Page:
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11 Mwonzora senators vote with Zanu-PF

by Staff reporter
04 May 2021 at 21:40hrs | Views
Zimbabwe's Senate approved a constitutional amendment bill on Tuesday removing a clause in the constitution on electing vice presidents, a move which the opposition says is intended by President Emmerson Mnangagwa to concentrate power in the presidency.

The Constitution of Zimbabwe Amendment (No. 2) Bill will also extend the tenure of senior judges, who will now be appointed by the president in consultation with the Judicial Service Commission, instead of being subjected to public interviews as is the case now.

The bill, which now goes to President Emmerson Mnangagwa for his assent, was passed by 65 Senators including 11 from the MDC-T, and opposed by 10 other opposition lawmakers. The bill required a two thirds majority – or 54 votes – to pass through the Senate.

The main MDC Alliance, which was controversially stripped of some of its lawmakers before the Douglas Mwonzora-led MDC-T was allowed to fill the vacancies, said the passage of the bill was a "sad day for all progressive Zimbabweans."

"Mwonzora and his lot joined hands with Zanu-PF today to destroy the Constitution. The MDC-T has officially enabled Zanu-PF to mutilate the Constitution of Zimbabwe," the MDC Alliance said in a statement.

Mwonzora notably voted against the bill, but it was all academic after 11 of his loyalists sided with Zanu-PF. A ZimLive analysis of the vote showed the 11 Senators to be Piniel Denga, M.R. Dube, Morgan Femai, Jane Chifamba, Gertrude Moyo, Martha Muronzi, Molly Dorothy Ndlovu, Kerina Gweshe, Rosemary Nyathi, Violet Meoketsi and Teti Chisorochengwe.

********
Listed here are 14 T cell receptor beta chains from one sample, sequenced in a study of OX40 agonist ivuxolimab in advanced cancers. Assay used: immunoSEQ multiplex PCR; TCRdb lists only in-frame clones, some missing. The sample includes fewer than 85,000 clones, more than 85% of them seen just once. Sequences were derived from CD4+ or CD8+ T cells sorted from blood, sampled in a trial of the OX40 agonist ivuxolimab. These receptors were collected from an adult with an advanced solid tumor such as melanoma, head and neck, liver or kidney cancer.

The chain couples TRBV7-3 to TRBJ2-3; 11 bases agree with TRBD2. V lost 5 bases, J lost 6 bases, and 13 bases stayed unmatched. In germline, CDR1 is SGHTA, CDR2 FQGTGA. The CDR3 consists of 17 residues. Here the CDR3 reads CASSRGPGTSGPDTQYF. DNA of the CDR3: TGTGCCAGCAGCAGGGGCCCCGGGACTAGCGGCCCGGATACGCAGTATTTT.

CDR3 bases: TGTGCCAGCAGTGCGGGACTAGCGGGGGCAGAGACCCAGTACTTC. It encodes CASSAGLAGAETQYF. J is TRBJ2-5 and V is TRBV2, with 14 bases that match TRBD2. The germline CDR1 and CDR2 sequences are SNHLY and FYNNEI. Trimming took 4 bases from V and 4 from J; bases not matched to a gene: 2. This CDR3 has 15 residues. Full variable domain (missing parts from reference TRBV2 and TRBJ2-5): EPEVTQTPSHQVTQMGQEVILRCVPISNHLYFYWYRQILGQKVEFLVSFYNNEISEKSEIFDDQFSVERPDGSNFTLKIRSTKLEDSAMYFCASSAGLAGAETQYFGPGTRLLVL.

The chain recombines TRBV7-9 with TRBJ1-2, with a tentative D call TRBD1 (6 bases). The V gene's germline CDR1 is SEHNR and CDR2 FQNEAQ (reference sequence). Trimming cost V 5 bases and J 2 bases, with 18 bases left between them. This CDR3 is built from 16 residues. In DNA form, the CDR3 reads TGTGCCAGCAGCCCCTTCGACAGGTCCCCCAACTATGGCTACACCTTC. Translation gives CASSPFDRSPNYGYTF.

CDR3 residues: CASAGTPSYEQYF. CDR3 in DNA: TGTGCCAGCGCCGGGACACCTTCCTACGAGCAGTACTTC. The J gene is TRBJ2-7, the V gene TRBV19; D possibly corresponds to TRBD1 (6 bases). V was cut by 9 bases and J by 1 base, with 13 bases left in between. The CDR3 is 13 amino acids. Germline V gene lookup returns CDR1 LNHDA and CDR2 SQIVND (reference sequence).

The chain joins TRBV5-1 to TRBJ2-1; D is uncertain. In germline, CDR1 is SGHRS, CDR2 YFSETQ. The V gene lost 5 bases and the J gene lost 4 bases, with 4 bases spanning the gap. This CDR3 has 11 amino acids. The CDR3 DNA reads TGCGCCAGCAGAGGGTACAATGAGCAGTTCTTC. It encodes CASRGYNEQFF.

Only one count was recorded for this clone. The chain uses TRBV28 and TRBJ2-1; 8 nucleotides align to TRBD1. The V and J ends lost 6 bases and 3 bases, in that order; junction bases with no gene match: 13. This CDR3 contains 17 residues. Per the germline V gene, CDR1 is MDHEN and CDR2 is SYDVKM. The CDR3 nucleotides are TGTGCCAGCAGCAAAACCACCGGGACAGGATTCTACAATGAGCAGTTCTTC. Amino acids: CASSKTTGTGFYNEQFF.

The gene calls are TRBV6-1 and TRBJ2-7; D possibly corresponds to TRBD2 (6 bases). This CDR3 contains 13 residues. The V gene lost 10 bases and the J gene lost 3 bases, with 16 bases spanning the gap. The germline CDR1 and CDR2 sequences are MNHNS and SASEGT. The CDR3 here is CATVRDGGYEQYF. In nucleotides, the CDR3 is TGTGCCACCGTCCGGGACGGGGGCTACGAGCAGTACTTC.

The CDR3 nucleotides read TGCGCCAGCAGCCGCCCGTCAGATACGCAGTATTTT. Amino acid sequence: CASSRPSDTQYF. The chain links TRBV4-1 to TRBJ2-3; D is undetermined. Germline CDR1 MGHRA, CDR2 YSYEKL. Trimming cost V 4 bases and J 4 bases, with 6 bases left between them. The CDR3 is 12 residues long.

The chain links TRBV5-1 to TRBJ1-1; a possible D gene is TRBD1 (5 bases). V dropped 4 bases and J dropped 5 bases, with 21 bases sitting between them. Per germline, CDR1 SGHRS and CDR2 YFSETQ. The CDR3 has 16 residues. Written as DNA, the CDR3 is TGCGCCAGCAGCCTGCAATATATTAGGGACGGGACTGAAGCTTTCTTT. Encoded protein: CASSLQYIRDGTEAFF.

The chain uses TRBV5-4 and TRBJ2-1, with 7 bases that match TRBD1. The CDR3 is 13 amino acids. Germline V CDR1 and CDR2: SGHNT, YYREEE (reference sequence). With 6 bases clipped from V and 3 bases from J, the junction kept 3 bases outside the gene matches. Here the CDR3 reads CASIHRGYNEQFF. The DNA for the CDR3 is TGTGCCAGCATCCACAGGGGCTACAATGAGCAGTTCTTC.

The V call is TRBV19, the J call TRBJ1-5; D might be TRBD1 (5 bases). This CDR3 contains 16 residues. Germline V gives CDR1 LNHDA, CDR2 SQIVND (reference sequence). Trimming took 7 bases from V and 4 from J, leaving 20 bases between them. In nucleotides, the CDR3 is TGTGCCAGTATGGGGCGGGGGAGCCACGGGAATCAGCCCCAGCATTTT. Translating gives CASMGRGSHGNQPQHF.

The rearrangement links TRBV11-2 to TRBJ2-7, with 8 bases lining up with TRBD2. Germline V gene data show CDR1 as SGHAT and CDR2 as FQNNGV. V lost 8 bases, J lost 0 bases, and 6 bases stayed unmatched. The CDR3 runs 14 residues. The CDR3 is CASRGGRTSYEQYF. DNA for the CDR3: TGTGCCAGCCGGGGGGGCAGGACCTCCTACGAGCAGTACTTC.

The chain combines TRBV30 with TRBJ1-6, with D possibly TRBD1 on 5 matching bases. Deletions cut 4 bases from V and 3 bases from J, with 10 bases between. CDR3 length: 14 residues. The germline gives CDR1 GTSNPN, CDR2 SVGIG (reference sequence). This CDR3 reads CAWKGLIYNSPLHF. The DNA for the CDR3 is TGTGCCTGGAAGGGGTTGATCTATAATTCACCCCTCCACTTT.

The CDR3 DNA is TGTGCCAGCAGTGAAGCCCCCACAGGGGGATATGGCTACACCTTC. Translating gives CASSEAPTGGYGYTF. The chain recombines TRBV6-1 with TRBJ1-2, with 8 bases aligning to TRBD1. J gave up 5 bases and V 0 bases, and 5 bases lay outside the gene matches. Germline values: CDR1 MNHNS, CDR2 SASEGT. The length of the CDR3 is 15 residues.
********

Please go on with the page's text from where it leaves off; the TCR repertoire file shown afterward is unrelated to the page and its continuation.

MDC-T spokesman Witness Dube said: "From our party, mostly women Senators voted for the bill naturally because of the clauses which guarantee women quotas both in parliament and local government."

In 2013, Zimbabweans voted for a new constitution including a clause stipulating that the vice president should be elected together with the president, but the clause was suspended for 10 years in a compromise between the ruling Zanu-PF party and the opposition.

Zanu-PF used a combination of purging opposition lawmakers and its own sizeable majority to remove the provision, saying that electing vice presidents as well as the president would create multiple centres of power that could destabilise the government.

The removal of the clause means a president will continue to appoint his or her deputy and that in the event of the president dying in office or being incapacitated, the ruling party will convene to choose a successor.

Mnangagwa's opponents say that having elected vice presidents would ensure a smooth succession and avoid political instability.

The lack of a clear succession plan in Zanu-PF led to a coup in 2017 by the military, which supported Mnangagwa and was opposed to a faction that had coalesced around the wife of the late former leader Robert Mugabe.

Under the changes affecting the judiciary, judges of the Constitutional Court and the Supreme Court will now retire at 75, instead of at 70, and only judges seeking to be appointed to the bench for the first time will undergo public interviews.

Justice minister Ziyambi Ziyambi described the passage of the bill in the senate as a "historic occasion."

"It now paves the way for us to properly come up with legislation that will give effect to our devolution agenda and this is most welcome… I'm also very elated in that we now can plan for the 2023 elections knowing pretty sure that we have the women's quota and the youth quota," Ziyambi said.

The constitutional amendment faces at least one legal challenge by Bulawayo lawyer Nqobani Sithole

Source - zimlive

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